So, I became a vegetarian when I was thirteen. It was a gradual process - I think it took me about a year to go completely vegetarian and cut out things like chicken/beef broth and not pick meat out of dishes and "eat around it". I cut out gelatin when I was about fifteen, and I haven't used products tested on animals since I was about fourteen. I went vegan when I was 20. About... six or seven months into it, I had a major indescretion - I bought an Amy's meal thinking it was a vegan one, but it was the vegetarian version with dairy cheese. I remember eatin it and thinking, "Wait, this isn't right." And then I realized that the cheese taste was gross, and I felt really good knowing that my body was slowly starting to reject this stuff.
Fast forward to about two years later, and I've been on a cheating binge and I feel terrible about it. I still couldn't bring myself to eat a slice of cheese or a scrambled egg or drink a glass of milk - kind of like some people like chicken nuggets but get grossed out by ribs or whatever. I haven't eaten any meat while cheatin, nor do I think I ever could. I think part of it is that I suffer from bipolar disorder and am very depressed right now, and am craving comfort foods. I live sort of in the boonies, and I know that if I had a Whole Foods or a Trader Joe's closer to me, I wouldn't be tempted to cheat because great vegan options would be close by. I have noticed that I have gained five or ten pounds since I started cheating foodwise, and I know that this stuff is bad for me and cruel for the animals. But I still do it and beat myself up afterwards. Has anyone else had this problem and overcame it? Does anyone have any advice, and is anyone going through this right now?
Aurora- I read that being vegan is a journey and that means there can be turns down the wrong road. If you go back to basics and make them fun again you will find your way back. It doesn't sound like you are enjoying the cheating anyway so just remind yourself that next time.
Please don't beat yourself up. It sounds as though you have made very conscious choices from a very young age. Something you should be really proud of. Everyone has slips. There are no vegan police keeping score. Just pick yourself up, and make the best choice available to you, one choice at a time. And although we are glad to be here to support you, if you find yourself feeling very depressed, please reach out to someone in your life or to a doctor to help get you through. There is only so much comfort you can gain through the computer screen. You need to take care of you first and foremost. All the best.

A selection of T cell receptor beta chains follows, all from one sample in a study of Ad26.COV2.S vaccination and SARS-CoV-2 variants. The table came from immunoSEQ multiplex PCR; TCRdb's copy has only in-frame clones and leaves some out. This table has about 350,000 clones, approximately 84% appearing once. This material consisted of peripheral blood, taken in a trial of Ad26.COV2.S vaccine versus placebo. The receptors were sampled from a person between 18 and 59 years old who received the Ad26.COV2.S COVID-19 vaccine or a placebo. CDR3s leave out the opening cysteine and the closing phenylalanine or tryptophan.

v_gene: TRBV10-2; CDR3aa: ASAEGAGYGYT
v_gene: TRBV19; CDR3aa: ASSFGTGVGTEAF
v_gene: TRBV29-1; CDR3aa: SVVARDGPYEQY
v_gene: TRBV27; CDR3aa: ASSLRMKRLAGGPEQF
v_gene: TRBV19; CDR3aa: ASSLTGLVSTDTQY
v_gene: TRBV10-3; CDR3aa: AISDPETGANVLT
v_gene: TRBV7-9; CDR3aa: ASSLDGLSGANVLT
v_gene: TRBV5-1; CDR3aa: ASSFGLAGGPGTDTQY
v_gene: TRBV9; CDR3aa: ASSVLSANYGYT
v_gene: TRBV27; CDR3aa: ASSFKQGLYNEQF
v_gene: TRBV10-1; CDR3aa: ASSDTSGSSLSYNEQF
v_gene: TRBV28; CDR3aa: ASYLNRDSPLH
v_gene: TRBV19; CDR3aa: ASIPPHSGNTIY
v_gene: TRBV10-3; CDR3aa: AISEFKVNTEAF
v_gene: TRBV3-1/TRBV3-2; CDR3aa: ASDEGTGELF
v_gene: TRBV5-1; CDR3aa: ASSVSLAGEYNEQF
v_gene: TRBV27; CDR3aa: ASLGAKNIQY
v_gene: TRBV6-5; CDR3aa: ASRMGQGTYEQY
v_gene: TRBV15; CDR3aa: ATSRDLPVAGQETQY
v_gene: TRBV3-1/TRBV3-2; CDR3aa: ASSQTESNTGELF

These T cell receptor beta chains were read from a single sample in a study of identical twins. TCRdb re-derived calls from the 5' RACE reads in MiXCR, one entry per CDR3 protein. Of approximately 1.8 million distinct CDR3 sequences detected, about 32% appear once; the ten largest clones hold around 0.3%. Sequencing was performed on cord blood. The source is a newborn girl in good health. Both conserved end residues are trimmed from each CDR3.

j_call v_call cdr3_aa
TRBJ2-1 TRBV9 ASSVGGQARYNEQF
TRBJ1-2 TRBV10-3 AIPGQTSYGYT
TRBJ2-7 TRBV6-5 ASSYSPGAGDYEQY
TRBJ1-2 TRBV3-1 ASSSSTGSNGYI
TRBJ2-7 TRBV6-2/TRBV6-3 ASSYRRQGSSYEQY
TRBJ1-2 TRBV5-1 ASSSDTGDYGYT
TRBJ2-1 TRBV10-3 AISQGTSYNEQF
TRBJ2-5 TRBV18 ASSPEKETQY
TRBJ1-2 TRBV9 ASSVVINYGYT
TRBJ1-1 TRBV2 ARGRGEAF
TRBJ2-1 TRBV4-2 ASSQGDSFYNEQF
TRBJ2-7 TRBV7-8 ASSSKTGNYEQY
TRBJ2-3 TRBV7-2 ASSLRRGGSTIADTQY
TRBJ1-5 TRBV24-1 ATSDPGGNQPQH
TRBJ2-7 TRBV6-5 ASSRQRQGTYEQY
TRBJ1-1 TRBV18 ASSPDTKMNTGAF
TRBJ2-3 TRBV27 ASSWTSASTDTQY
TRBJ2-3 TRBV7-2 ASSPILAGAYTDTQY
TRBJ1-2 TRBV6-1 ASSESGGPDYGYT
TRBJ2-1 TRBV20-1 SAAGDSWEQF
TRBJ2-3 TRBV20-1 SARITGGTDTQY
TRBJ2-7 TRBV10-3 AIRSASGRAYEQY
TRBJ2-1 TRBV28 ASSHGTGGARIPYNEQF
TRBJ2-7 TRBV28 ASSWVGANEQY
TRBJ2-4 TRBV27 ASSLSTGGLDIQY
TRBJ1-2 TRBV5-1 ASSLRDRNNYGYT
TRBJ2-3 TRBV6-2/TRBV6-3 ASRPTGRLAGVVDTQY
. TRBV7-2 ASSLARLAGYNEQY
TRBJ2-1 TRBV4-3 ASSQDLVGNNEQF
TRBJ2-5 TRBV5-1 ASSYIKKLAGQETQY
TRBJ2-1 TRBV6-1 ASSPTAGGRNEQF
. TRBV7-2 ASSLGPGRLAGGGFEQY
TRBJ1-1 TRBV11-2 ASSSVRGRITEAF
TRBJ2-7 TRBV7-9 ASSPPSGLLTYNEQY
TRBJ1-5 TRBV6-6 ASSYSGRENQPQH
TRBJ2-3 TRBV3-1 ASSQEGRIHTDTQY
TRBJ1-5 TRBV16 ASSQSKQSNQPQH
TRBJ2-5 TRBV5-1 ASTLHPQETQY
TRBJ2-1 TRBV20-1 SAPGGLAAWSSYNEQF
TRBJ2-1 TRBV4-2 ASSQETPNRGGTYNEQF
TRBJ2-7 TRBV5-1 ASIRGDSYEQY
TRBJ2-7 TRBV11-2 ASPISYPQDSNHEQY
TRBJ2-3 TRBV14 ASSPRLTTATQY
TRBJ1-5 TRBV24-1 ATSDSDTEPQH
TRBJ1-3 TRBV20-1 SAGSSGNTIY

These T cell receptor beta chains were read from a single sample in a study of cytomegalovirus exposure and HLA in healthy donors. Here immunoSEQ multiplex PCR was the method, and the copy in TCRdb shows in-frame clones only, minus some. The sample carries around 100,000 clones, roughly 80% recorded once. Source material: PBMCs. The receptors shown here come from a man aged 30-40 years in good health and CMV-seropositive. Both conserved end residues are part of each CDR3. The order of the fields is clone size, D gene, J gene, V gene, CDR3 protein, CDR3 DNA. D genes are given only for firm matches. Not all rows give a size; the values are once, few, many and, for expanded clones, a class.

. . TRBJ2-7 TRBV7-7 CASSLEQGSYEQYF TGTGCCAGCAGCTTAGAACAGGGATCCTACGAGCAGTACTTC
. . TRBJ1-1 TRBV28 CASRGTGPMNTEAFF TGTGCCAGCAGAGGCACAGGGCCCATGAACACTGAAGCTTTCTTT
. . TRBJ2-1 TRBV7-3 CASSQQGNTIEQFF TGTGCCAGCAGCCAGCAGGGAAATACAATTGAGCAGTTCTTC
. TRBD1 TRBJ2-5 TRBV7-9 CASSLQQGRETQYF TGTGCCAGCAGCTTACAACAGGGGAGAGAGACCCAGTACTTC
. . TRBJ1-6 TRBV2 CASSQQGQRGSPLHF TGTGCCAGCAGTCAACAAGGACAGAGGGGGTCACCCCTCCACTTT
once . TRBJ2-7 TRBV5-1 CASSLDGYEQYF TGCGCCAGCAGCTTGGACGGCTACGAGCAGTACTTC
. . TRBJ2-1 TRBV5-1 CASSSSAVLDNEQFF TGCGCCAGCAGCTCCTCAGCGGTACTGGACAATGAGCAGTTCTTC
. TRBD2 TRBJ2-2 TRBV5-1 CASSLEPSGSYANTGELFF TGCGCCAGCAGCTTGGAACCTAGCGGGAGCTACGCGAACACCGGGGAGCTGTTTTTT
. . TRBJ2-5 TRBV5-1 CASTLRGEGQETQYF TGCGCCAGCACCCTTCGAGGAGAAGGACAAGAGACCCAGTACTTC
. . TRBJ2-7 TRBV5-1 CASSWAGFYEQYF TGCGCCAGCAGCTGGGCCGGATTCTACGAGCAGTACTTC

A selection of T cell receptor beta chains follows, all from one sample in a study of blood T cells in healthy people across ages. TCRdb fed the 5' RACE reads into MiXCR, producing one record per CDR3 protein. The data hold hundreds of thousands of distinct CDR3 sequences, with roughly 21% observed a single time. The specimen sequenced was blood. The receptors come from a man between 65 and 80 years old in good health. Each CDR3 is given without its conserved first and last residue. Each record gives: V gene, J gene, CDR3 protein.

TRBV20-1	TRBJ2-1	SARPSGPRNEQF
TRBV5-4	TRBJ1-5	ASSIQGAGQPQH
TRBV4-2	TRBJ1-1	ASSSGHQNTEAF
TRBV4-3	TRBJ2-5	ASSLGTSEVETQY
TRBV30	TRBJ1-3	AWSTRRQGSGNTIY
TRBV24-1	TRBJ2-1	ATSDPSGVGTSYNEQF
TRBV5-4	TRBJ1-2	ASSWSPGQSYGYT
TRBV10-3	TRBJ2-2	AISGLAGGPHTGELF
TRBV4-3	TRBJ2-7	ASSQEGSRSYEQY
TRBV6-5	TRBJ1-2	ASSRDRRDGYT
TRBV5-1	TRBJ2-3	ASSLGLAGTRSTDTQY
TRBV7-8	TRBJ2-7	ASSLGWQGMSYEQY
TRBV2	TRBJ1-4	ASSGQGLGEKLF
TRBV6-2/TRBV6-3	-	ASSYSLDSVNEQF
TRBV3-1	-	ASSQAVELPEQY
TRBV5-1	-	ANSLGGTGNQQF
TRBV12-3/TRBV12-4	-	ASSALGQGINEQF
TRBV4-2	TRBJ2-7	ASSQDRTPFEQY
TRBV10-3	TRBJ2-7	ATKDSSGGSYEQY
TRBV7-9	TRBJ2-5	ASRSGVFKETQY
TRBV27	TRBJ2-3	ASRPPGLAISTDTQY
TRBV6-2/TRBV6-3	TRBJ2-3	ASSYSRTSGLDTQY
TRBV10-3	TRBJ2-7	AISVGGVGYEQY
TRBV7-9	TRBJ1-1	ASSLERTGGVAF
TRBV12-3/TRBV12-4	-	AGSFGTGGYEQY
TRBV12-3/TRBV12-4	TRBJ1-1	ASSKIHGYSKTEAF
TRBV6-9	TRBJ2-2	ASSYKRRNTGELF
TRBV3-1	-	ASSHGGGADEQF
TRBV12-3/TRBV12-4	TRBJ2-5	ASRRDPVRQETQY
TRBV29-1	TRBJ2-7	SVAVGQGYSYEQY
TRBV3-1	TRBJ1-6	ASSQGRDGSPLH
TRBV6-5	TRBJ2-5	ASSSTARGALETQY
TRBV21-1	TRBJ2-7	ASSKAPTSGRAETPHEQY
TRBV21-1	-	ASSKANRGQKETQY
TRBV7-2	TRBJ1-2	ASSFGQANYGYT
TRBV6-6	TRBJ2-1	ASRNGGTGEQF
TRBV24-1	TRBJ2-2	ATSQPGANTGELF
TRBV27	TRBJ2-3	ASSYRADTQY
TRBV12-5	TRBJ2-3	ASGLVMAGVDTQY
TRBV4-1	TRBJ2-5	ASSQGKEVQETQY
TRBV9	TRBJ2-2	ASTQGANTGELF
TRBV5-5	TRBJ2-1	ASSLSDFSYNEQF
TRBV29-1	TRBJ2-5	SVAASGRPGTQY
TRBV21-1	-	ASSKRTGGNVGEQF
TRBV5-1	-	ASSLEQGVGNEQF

Guilt never helps. Your conscious/rational mind needs to pay attention to the messages your body is sending you. Your body forces you to eat when it is out of whack or when it is anticipating a famine.
Our bodies are designed to handle significant periods of feast and famine. When we are deficient in our diet, our bodies compel us to binge. My advice is to review your food selections. Do you have a balanced diet in the following areas?
Vegetables - Raw leafy greens (kale and collards) are critical for protein, iron, and calcium. Colorful vegetables raw and cooked are also essential.
Legumes - A variety of cooked and sprouted beans. Peas and some nuts. Ground flax seed is ideal for Omega-3 fatty acids.
Whole grains - Wild rice and non-wheat and non-gluten whole grains are my choices.
Whole fruits - Don't drink commercial fruit juices. Eat whole fruit with fiber and real nutrition that hasn't been paturized out.
Water - Drink lots of fresh clean water. Avoid commerical drinks, coffee, and alcohol.
Do you avoid trigger foods? If you consume excess salt, sugar, fat, oils, processed foods, and food additives, this can cause binging.
For more information, I suggest you go to your local library and check out the book:
"Breaking the Food Seduction: The Hidden Reasons Behind Food Cravings---And 7 Steps to End Them Naturally"
By Dr. Neal Barnard
Being vegan is not enough to assure an optimal diet. There is no reason to feel guilt if you stray off the path. Your body is trying to tell you something if you feel compelled to binge.
Another excellent author is Dr. Joel Fuhrman. He has a few lessons to teach us about real hunger versus other types of compulsions to eat. His book
"Fasting and Eating for Health"
Provides some insights into some common myths about appetite. Thanks to these and other books, I lost 80+ without any hunger pangs.
I started on the Kind diet a week ago with much success but after a very stressful day I went back to my old habits. How do you deal with the stress of every day life and continue eating a healthy diet without reverting to old habits???
Just stick with it! And decide that slipping up is neither a reason to slip up more, nor is it a reason to give up! You just have to find what works for you and be your own little support team. Did you do it for health? Carry around some of the health info that made you want to become vegan and re-read some bits every time you think you want to eat something non-vegan. If you did it for ethical reasons, remind yourself what your eithics are by reading a bit about how awesome animals are (The Inner World of Farm Animals is great and talks about how smart, caring, and emotional animals are).
My strategy for being a successful vegan: make a big batch of the brown rice crispies and keep a couple on you at all times, carry TKD or another inspiring book with you, and any time you feel like you might be slipping off the wagon, eat a rice crispy and read a part of the book to remind you of your motivations. By the time you are done with a rice treat, your body isn't as likely to be going crazy with cravings and your mind has been reminded of the reasons behind your important decision.
But most importantly, don't give up and don't beat yourself up! There is no right or wrong path to veganism, and so what if it takes a few tries!